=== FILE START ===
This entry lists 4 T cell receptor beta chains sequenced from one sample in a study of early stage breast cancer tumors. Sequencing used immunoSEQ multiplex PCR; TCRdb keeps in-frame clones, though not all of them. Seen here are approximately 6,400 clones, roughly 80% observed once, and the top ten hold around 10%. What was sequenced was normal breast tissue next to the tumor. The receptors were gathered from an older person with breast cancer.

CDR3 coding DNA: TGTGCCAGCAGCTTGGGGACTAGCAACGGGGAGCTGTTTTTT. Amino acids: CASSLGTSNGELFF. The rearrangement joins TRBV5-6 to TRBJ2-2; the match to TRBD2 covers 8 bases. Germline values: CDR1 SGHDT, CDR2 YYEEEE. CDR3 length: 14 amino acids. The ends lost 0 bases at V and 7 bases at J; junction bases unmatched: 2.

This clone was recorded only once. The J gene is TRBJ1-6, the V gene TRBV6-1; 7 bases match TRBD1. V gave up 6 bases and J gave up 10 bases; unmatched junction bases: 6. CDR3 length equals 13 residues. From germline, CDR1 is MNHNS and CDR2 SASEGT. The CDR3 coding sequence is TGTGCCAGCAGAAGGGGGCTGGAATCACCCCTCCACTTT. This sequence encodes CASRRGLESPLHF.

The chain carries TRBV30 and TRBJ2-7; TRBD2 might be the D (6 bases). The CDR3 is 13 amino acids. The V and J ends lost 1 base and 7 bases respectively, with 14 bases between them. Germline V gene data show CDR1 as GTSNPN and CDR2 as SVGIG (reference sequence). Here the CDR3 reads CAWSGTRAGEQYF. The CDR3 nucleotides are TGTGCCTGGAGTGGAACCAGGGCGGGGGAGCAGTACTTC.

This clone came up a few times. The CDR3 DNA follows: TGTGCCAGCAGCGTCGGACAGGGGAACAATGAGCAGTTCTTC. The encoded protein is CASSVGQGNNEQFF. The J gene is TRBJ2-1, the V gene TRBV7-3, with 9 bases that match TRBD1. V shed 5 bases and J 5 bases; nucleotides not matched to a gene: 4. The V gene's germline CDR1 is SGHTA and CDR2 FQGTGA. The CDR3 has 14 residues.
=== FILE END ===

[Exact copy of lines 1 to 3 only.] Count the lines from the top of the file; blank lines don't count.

This entry lists 4 T cell receptor beta chains sequenced from one sample in a study of early stage breast cancer tumors. Sequencing used immunoSEQ multiplex PCR; TCRdb keeps in-frame clones, though not all of them. Seen here are approximately 6,400 clones, roughly 80% observed once, and the top ten hold around 10%. What was sequenced was normal breast tissue next to the tumor. The receptors were gathered from an older person with breast cancer.

CDR3 coding DNA: TGTGCCAGCAGCTTGGGGACTAGCAACGGGGAGCTGTTTTTT. Amino acids: CASSLGTSNGELFF. The rearrangement joins TRBV5-6 to TRBJ2-2; the match to TRBD2 covers 8 bases. Germline values: CDR1 SGHDT, CDR2 YYEEEE. CDR3 length: 14 amino acids. The ends lost 0 bases at V and 7 bases at J; junction bases unmatched: 2.

This clone was recorded only once. The J gene is TRBJ1-6, the V gene TRBV6-1; 7 bases match TRBD1. V gave up 6 bases and J gave up 10 bases; unmatched junction bases: 6. CDR3 length equals 13 residues. From germline, CDR1 is MNHNS and CDR2 SASEGT. The CDR3 coding sequence is TGTGCCAGCAGAAGGGGGCTGGAATCACCCCTCCACTTT. This sequence encodes CASRRGLESPLHF.